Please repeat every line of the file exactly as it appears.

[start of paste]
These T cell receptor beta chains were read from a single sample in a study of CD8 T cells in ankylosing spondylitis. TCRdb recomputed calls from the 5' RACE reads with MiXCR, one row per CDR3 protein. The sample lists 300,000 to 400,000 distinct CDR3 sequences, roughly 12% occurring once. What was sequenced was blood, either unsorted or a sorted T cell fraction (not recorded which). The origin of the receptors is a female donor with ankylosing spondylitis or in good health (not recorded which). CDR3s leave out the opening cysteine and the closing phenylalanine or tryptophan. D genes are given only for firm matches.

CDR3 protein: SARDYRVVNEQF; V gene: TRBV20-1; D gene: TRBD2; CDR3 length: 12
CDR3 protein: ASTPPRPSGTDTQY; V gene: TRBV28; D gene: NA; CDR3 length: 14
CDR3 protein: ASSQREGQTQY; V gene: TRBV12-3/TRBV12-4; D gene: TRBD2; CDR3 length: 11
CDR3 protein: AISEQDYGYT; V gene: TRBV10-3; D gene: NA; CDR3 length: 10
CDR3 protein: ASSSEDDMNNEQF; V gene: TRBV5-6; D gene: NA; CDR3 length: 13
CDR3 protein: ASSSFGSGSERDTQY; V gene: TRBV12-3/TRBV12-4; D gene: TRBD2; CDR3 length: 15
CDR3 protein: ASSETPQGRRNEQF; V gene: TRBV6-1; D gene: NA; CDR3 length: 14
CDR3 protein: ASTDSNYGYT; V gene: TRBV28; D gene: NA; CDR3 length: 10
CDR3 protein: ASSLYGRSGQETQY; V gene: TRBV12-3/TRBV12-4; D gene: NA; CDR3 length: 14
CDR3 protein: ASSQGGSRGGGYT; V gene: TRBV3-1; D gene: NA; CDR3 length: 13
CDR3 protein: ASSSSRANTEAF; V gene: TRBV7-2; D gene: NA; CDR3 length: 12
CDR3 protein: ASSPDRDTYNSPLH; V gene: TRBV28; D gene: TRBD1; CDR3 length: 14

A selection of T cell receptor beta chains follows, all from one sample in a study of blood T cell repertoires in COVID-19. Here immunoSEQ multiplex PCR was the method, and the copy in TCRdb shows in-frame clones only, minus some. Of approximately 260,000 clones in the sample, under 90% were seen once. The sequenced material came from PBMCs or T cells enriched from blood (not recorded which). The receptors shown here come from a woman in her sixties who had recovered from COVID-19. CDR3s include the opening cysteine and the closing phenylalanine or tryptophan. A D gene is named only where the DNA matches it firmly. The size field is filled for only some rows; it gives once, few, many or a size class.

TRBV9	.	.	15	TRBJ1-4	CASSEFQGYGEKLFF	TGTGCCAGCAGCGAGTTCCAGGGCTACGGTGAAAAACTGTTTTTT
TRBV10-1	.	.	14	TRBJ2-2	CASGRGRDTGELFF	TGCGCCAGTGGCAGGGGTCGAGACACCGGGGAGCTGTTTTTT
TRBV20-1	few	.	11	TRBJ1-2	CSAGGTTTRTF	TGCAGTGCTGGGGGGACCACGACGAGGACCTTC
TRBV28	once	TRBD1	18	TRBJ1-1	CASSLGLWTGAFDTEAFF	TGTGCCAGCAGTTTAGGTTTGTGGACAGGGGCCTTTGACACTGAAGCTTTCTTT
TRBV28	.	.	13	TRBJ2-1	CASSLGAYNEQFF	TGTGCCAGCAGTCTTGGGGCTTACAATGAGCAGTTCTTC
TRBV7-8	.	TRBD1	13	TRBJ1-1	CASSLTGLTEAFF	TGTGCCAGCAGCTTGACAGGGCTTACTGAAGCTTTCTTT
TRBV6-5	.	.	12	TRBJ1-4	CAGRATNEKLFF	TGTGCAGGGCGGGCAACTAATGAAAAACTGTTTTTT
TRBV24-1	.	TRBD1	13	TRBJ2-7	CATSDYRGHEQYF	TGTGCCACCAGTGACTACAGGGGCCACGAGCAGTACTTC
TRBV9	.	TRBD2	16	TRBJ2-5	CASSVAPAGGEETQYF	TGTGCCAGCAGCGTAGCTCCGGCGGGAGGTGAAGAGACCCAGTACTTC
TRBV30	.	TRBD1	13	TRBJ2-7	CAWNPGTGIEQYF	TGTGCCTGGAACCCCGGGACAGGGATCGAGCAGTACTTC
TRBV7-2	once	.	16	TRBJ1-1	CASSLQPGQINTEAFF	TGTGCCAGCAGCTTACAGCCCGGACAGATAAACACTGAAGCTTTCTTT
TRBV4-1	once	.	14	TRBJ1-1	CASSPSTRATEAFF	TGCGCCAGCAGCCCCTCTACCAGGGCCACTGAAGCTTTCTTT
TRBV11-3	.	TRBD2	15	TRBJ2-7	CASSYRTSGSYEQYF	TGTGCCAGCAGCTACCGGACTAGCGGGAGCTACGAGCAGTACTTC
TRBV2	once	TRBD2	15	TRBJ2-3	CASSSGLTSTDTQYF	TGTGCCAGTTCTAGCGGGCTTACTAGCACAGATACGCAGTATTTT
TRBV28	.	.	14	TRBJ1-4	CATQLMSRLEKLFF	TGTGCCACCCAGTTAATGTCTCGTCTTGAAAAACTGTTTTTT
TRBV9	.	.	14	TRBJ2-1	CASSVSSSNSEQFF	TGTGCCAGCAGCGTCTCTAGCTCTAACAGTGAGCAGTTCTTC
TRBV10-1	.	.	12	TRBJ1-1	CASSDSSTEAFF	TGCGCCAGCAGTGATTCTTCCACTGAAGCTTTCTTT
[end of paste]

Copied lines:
These T cell receptor beta chains were read from a single sample in a study of CD8 T cells in ankylosing spondylitis. TCRdb recomputed calls from the 5' RACE reads with MiXCR, one row per CDR3 protein. The sample lists 300,000 to 400,000 distinct CDR3 sequences, roughly 12% occurring once. What was sequenced was blood, either unsorted or a sorted T cell fraction (not recorded which). The origin of the receptors is a female donor with ankylosing spondylitis or in good health (not recorded which). CDR3s leave out the opening cysteine and the closing phenylalanine or tryptophan. D genes are given only for firm matches.

CDR3 protein: SARDYRVVNEQF; V gene: TRBV20-1; D gene: TRBD2; CDR3 length: 12
CDR3 protein: ASTPPRPSGTDTQY; V gene: TRBV28; D gene: NA; CDR3 length: 14
CDR3 protein: ASSQREGQTQY; V gene: TRBV12-3/TRBV12-4; D gene: TRBD2; CDR3 length: 11
CDR3 protein: AISEQDYGYT; V gene: TRBV10-3; D gene: NA; CDR3 length: 10
CDR3 protein: ASSSEDDMNNEQF; V gene: TRBV5-6; D gene: NA; CDR3 length: 13
CDR3 protein: ASSSFGSGSERDTQY; V gene: TRBV12-3/TRBV12-4; D gene: TRBD2; CDR3 length: 15
CDR3 protein: ASSETPQGRRNEQF; V gene: TRBV6-1; D gene: NA; CDR3 length: 14
CDR3 protein: ASTDSNYGYT; V gene: TRBV28; D gene: NA; CDR3 length: 10
CDR3 protein: ASSLYGRSGQETQY; V gene: TRBV12-3/TRBV12-4; D gene: NA; CDR3 length: 14
CDR3 protein: ASSQGGSRGGGYT; V gene: TRBV3-1; D gene: NA; CDR3 length: 13
CDR3 protein: ASSSSRANTEAF; V gene: TRBV7-2; D gene: NA; CDR3 length: 12
CDR3 protein: ASSPDRDTYNSPLH; V gene: TRBV28; D gene: TRBD1; CDR3 length: 14

A selection of T cell receptor beta chains follows, all from one sample in a study of blood T cell repertoires in COVID-19. Here immunoSEQ multiplex PCR was the method, and the copy in TCRdb shows in-frame clones only, minus some. Of approximately 260,000 clones in the sample, under 90% were seen once. The sequenced material came from PBMCs or T cells enriched from blood (not recorded which). The receptors shown here come from a woman in her sixties who had recovered from COVID-19. CDR3s include the opening cysteine and the closing phenylalanine or tryptophan. A D gene is named only where the DNA matches it firmly. The size field is filled for only some rows; it gives once, few, many or a size class.

TRBV9	.	.	15	TRBJ1-4	CASSEFQGYGEKLFF	TGTGCCAGCAGCGAGTTCCAGGGCTACGGTGAAAAACTGTTTTTT
TRBV10-1	.	.	14	TRBJ2-2	CASGRGRDTGELFF	TGCGCCAGTGGCAGGGGTCGAGACACCGGGGAGCTGTTTTTT
TRBV20-1	few	.	11	TRBJ1-2	CSAGGTTTRTF	TGCAGTGCTGGGGGGACCACGACGAGGACCTTC
TRBV28	once	TRBD1	18	TRBJ1-1	CASSLGLWTGAFDTEAFF	TGTGCCAGCAGTTTAGGTTTGTGGACAGGGGCCTTTGACACTGAAGCTTTCTTT
TRBV28	.	.	13	TRBJ2-1	CASSLGAYNEQFF	TGTGCCAGCAGTCTTGGGGCTTACAATGAGCAGTTCTTC
TRBV7-8	.	TRBD1	13	TRBJ1-1	CASSLTGLTEAFF	TGTGCCAGCAGCTTGACAGGGCTTACTGAAGCTTTCTTT
TRBV6-5	.	.	12	TRBJ1-4	CAGRATNEKLFF	TGTGCAGGGCGGGCAACTAATGAAAAACTGTTTTTT
TRBV24-1	.	TRBD1	13	TRBJ2-7	CATSDYRGHEQYF	TGTGCCACCAGTGACTACAGGGGCCACGAGCAGTACTTC
TRBV9	.	TRBD2	16	TRBJ2-5	CASSVAPAGGEETQYF	TGTGCCAGCAGCGTAGCTCCGGCGGGAGGTGAAGAGACCCAGTACTTC
TRBV30	.	TRBD1	13	TRBJ2-7	CAWNPGTGIEQYF	TGTGCCTGGAACCCCGGGACAGGGATCGAGCAGTACTTC
TRBV7-2	once	.	16	TRBJ1-1	CASSLQPGQINTEAFF	TGTGCCAGCAGCTTACAGCCCGGACAGATAAACACTGAAGCTTTCTTT
TRBV4-1	once	.	14	TRBJ1-1	CASSPSTRATEAFF	TGCGCCAGCAGCCCCTCTACCAGGGCCACTGAAGCTTTCTTT
TRBV11-3	.	TRBD2	15	TRBJ2-7	CASSYRTSGSYEQYF	TGTGCCAGCAGCTACCGGACTAGCGGGAGCTACGAGCAGTACTTC
TRBV2	once	TRBD2	15	TRBJ2-3	CASSSGLTSTDTQYF	TGTGCCAGTTCTAGCGGGCTTACTAGCACAGATACGCAGTATTTT
TRBV28	.	.	14	TRBJ1-4	CATQLMSRLEKLFF	TGTGCCACCCAGTTAATGTCTCGTCTTGAAAAACTGTTTTTT
TRBV9	.	.	14	TRBJ2-1	CASSVSSSNSEQFF	TGTGCCAGCAGCGTCTCTAGCTCTAACAGTGAGCAGTTCTTC
TRBV10-1	.	.	12	TRBJ1-1	CASSDSSTEAFF	TGCGCCAGCAGTGATTCTTCCACTGAAGCTTTCTTT